- The Washington Times - Tuesday, October 4, 2005

NICOSIA, Cyprus — Turkey’s acceptance as a candidate for membership in the European Union after a day of nail-biting negotiations has left many Turks wondering whether the effort was worth the trouble.

While hailing the failure of an Austrian bid to block Turkey’s application to become a candidate for full EU membership, Turkish press yesterday stressed the difficulties of becoming “European” at home and abroad.

“In theory, Turkey has never been closer to the EU, but in practice, Turkey and the EU are drawing further apart each day,” said Burak Bekdil, a political commentator in Ankara, Turkey.

Some diplomats confirmed that assessment after 30 hours of nerve-racking negotiations in Luxembourg, where Austria had held out until the last minute for a reduced offer to Turkey of a “privileged partnership.”

Despite the failure of that effort, Austria’s doubts are echoed widely across the European Union’s 25 member nations. Opinion polls show approval of Turkey as a European nation varying from 10 percent in Austria to 20 percent in France and 49 percent in Hungary.

If such feelings persist, even if the accession talks succeed, popular referendums planned in France and Austria could sink Turkey’s European aspirations.

The mass-circulation Istanbul Milliyet daily asked: “Was it really a historic day or merely the beginning of grueling negotiations that may lead nowhere?”

Although Turkish Foreign Minister Abdullah Gul said Turkey has emerged from the crisis “with its head high,” the general feeling was that the European leaders pushing for Turkey’s admission did not reflect the views of their own citizens.

“Our government is simply listening to the people,” Austrian Foreign Minister Ursula Plassnik said in explaining her country’s opposition.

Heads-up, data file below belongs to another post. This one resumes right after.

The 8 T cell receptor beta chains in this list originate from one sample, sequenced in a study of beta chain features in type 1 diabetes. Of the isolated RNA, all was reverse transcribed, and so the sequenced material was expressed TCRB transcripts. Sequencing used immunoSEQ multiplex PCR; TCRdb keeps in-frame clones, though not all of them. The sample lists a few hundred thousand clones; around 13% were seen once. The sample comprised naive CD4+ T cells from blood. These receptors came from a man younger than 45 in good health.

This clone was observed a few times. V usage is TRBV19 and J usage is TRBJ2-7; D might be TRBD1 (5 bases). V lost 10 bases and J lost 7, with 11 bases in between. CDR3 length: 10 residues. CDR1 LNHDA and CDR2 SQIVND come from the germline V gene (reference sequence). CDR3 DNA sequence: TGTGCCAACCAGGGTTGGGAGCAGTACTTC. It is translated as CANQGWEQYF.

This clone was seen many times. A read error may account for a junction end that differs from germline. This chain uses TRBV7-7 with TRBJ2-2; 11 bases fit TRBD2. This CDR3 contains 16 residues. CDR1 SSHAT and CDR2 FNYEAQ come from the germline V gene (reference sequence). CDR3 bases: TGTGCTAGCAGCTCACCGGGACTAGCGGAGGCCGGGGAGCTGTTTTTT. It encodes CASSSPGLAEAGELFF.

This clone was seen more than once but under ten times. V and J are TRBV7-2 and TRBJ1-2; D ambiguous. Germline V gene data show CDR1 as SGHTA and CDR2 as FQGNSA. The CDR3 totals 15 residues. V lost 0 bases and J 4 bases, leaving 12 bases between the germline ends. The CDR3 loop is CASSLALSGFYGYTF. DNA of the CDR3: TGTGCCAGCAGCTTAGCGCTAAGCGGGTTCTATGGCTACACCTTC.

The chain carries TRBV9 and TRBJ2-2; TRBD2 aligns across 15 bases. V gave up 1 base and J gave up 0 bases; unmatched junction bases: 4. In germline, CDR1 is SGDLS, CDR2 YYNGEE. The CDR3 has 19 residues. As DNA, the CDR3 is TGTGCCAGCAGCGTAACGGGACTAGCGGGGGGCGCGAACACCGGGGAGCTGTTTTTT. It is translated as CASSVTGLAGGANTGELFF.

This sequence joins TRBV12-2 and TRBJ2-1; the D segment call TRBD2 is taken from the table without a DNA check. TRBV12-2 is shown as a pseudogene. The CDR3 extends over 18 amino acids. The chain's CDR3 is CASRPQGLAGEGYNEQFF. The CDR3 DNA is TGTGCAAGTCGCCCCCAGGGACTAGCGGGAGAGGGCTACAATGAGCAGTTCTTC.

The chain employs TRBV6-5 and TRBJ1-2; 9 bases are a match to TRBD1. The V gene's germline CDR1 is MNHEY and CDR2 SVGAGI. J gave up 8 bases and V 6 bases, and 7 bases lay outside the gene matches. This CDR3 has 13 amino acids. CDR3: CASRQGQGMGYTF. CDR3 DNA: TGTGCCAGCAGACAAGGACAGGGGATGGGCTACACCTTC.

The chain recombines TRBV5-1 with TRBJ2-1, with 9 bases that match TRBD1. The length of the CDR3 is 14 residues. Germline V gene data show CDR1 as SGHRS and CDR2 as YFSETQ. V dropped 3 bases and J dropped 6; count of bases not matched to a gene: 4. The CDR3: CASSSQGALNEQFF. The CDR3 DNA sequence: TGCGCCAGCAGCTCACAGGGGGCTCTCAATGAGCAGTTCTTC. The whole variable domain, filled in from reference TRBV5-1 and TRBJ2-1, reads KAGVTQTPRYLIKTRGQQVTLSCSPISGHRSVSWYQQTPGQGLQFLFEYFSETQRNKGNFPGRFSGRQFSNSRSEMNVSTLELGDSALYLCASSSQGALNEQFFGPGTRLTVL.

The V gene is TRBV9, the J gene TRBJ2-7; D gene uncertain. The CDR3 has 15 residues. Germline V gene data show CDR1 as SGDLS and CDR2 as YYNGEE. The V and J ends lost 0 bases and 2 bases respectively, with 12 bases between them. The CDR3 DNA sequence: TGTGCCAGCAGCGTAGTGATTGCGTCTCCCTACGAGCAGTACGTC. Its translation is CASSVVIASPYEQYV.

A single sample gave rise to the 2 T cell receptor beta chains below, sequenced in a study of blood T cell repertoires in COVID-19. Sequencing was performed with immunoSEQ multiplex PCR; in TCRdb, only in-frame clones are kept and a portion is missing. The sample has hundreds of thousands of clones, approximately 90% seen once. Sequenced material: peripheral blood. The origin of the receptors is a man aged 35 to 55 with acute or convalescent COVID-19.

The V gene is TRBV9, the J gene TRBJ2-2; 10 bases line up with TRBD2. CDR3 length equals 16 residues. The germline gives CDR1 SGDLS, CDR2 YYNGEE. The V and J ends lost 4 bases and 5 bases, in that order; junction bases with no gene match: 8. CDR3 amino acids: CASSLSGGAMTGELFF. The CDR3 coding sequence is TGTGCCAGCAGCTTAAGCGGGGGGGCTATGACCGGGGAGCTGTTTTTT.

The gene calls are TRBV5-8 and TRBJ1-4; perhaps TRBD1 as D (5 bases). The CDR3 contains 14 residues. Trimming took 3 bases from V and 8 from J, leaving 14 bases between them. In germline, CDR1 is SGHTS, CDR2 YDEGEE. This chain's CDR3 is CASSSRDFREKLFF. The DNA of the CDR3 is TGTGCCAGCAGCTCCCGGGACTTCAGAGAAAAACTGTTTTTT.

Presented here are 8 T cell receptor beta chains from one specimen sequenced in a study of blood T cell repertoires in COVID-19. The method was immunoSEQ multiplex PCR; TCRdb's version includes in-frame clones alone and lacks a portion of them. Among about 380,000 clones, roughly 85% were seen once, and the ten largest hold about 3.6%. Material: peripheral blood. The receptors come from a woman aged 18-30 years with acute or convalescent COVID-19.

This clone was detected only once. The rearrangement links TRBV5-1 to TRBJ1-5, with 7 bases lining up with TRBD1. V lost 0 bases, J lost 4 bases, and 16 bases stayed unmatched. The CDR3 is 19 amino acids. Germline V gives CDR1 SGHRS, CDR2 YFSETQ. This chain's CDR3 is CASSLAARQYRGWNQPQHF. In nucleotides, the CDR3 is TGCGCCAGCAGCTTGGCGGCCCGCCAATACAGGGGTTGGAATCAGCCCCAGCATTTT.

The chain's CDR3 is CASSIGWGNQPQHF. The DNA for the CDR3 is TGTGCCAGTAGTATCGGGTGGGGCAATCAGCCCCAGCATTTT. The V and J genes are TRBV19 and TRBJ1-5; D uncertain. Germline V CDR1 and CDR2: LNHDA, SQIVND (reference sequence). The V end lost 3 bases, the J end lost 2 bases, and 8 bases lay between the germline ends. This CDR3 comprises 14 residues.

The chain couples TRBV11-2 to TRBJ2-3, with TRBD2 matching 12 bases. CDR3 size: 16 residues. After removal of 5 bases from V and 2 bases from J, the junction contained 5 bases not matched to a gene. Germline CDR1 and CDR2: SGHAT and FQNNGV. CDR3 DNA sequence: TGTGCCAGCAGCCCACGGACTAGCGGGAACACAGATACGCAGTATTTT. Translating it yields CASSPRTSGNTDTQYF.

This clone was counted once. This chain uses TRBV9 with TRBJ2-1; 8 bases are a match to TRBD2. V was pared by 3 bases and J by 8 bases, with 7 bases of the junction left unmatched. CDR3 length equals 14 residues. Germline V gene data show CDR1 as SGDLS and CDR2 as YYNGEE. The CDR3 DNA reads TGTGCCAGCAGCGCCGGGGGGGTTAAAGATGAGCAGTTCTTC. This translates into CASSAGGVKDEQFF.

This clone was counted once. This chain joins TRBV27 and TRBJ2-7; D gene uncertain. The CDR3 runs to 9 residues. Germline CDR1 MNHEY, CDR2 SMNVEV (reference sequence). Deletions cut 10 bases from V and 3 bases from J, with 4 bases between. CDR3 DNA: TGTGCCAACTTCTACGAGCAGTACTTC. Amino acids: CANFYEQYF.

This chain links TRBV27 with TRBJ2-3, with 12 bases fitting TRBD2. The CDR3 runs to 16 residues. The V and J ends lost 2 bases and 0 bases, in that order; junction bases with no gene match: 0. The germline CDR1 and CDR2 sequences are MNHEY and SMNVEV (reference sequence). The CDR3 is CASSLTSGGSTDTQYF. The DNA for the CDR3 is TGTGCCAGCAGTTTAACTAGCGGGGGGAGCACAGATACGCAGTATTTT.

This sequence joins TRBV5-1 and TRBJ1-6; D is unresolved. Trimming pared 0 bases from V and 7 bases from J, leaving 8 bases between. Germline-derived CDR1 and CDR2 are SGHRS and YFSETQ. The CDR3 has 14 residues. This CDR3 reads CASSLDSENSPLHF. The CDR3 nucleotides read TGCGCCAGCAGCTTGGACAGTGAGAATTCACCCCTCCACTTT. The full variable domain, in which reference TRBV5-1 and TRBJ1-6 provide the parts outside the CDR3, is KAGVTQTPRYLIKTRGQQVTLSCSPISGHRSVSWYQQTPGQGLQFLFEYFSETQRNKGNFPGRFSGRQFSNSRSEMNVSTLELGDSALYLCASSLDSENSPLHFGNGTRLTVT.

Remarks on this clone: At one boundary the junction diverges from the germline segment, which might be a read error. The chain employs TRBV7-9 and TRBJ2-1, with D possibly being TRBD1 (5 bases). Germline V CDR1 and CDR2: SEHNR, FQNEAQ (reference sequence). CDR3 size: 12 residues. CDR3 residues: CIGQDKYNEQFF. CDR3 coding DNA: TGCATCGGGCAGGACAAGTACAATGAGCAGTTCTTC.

Although many EU leaders cheered the success of their drive to anchor Turkey in Europe, former French President Valery Giscard d’Estaing, one of the authors of the European constitution, said: “The question is whether Turkey is or is not a European country. History and geography say no.”

Bitterness at the reluctant nature of Europe’s invitation to talks was reflected yesterday across the Turkish press, which carried comments such as: “We are an unwanted partner,” “I do not want the EU, it is a Christian club” and “They only want our land, they will never take us in.”

The Greek and Greek Cypriot governments support Turkey’s entry, feeling that the huge Muslim country with a strong military influence could be better controlled as part of Europe than as a loose cannon.

Nevertheless, the conservative Athens daily Kathimerini said: “Europe is not able, nor can it afford, to undertake the absorption of the Muslim population of Turkey, which will naturally face the risk of splintering if it upholds principles of the protection of minority rights.”

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